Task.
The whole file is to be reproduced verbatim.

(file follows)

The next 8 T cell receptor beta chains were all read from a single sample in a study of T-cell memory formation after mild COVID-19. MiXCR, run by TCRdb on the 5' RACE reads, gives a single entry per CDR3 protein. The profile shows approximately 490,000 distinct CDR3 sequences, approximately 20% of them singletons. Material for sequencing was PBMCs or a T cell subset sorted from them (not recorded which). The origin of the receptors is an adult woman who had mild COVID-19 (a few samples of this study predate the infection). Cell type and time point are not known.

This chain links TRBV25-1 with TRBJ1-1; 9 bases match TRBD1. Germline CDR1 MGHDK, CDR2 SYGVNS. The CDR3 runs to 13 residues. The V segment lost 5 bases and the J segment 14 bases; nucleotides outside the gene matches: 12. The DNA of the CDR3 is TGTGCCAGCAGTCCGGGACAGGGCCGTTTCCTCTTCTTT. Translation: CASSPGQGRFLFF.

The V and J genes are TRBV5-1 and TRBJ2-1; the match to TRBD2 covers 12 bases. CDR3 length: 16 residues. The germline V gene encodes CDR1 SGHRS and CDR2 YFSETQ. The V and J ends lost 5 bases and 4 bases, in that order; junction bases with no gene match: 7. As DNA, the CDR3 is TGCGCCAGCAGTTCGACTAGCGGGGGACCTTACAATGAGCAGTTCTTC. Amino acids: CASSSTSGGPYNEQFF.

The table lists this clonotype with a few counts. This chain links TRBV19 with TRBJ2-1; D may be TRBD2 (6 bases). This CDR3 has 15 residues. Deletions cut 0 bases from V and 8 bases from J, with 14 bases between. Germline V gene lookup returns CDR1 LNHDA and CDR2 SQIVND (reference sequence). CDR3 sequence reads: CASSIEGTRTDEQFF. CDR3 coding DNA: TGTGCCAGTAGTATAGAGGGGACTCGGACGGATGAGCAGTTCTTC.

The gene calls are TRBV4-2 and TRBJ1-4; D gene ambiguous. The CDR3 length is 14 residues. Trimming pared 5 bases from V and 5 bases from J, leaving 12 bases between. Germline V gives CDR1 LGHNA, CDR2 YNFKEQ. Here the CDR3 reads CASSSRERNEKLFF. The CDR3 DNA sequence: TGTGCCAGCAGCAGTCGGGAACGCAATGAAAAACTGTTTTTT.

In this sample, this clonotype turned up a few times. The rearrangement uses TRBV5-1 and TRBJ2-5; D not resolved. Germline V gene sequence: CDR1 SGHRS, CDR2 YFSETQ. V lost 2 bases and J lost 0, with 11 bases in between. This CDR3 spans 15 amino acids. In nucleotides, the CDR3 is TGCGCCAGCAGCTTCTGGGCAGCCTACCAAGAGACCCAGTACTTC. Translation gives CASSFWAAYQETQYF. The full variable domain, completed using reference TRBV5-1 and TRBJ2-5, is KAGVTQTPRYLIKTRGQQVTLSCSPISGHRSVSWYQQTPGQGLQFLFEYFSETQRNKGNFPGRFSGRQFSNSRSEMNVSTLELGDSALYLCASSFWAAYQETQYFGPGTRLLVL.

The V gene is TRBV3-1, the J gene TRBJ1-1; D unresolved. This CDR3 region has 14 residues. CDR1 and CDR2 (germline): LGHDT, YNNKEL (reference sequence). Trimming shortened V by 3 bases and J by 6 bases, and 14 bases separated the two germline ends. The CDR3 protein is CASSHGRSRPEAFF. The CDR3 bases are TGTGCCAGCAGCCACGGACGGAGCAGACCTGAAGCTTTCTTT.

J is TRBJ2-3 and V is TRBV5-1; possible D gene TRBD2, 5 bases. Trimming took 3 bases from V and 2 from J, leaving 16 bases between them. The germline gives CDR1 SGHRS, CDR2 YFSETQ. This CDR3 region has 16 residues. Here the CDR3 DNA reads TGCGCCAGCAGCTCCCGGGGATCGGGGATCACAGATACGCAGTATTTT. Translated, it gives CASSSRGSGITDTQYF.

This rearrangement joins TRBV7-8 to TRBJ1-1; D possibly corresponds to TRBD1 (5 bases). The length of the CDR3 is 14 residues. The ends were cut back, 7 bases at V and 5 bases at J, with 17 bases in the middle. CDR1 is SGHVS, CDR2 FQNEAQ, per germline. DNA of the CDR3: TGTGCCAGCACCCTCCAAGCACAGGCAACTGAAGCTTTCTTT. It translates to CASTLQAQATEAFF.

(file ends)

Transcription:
The next 8 T cell receptor beta chains were all read from a single sample in a study of T-cell memory formation after mild COVID-19. MiXCR, run by TCRdb on the 5' RACE reads, gives a single entry per CDR3 protein. The profile shows approximately 490,000 distinct CDR3 sequences, approximately 20% of them singletons. Material for sequencing was PBMCs or a T cell subset sorted from them (not recorded which). The origin of the receptors is an adult woman who had mild COVID-19 (a few samples of this study predate the infection). Cell type and time point are not known.

This chain links TRBV25-1 with TRBJ1-1; 9 bases match TRBD1. Germline CDR1 MGHDK, CDR2 SYGVNS. The CDR3 runs to 13 residues. The V segment lost 5 bases and the J segment 14 bases; nucleotides outside the gene matches: 12. The DNA of the CDR3 is TGTGCCAGCAGTCCGGGACAGGGCCGTTTCCTCTTCTTT. Translation: CASSPGQGRFLFF.

The V and J genes are TRBV5-1 and TRBJ2-1; the match to TRBD2 covers 12 bases. CDR3 length: 16 residues. The germline V gene encodes CDR1 SGHRS and CDR2 YFSETQ. The V and J ends lost 5 bases and 4 bases, in that order; junction bases with no gene match: 7. As DNA, the CDR3 is TGCGCCAGCAGTTCGACTAGCGGGGGACCTTACAATGAGCAGTTCTTC. Amino acids: CASSSTSGGPYNEQFF.

The table lists this clonotype with a few counts. This chain links TRBV19 with TRBJ2-1; D may be TRBD2 (6 bases). This CDR3 has 15 residues. Deletions cut 0 bases from V and 8 bases from J, with 14 bases between. Germline V gene lookup returns CDR1 LNHDA and CDR2 SQIVND (reference sequence). CDR3 sequence reads: CASSIEGTRTDEQFF. CDR3 coding DNA: TGTGCCAGTAGTATAGAGGGGACTCGGACGGATGAGCAGTTCTTC.

The gene calls are TRBV4-2 and TRBJ1-4; D gene ambiguous. The CDR3 length is 14 residues. Trimming pared 5 bases from V and 5 bases from J, leaving 12 bases between. Germline V gives CDR1 LGHNA, CDR2 YNFKEQ. Here the CDR3 reads CASSSRERNEKLFF. The CDR3 DNA sequence: TGTGCCAGCAGCAGTCGGGAACGCAATGAAAAACTGTTTTTT.

In this sample, this clonotype turned up a few times. The rearrangement uses TRBV5-1 and TRBJ2-5; D not resolved. Germline V gene sequence: CDR1 SGHRS, CDR2 YFSETQ. V lost 2 bases and J lost 0, with 11 bases in between. This CDR3 spans 15 amino acids. In nucleotides, the CDR3 is TGCGCCAGCAGCTTCTGGGCAGCCTACCAAGAGACCCAGTACTTC. Translation gives CASSFWAAYQETQYF. The full variable domain, completed using reference TRBV5-1 and TRBJ2-5, is KAGVTQTPRYLIKTRGQQVTLSCSPISGHRSVSWYQQTPGQGLQFLFEYFSETQRNKGNFPGRFSGRQFSNSRSEMNVSTLELGDSALYLCASSFWAAYQETQYFGPGTRLLVL.

The V gene is TRBV3-1, the J gene TRBJ1-1; D unresolved. This CDR3 region has 14 residues. CDR1 and CDR2 (germline): LGHDT, YNNKEL (reference sequence). Trimming shortened V by 3 bases and J by 6 bases, and 14 bases separated the two germline ends. The CDR3 protein is CASSHGRSRPEAFF. The CDR3 bases are TGTGCCAGCAGCCACGGACGGAGCAGACCTGAAGCTTTCTTT.

J is TRBJ2-3 and V is TRBV5-1; possible D gene TRBD2, 5 bases. Trimming took 3 bases from V and 2 from J, leaving 16 bases between them. The germline gives CDR1 SGHRS, CDR2 YFSETQ. This CDR3 region has 16 residues. Here the CDR3 DNA reads TGCGCCAGCAGCTCCCGGGGATCGGGGATCACAGATACGCAGTATTTT. Translated, it gives CASSSRGSGITDTQYF.

This rearrangement joins TRBV7-8 to TRBJ1-1; D possibly corresponds to TRBD1 (5 bases). The length of the CDR3 is 14 residues. The ends were cut back, 7 bases at V and 5 bases at J, with 17 bases in the middle. CDR1 is SGHVS, CDR2 FQNEAQ, per germline. DNA of the CDR3: TGTGCCAGCACCCTCCAAGCACAGGCAACTGAAGCTTTCTTT. It translates to CASTLQAQATEAFF.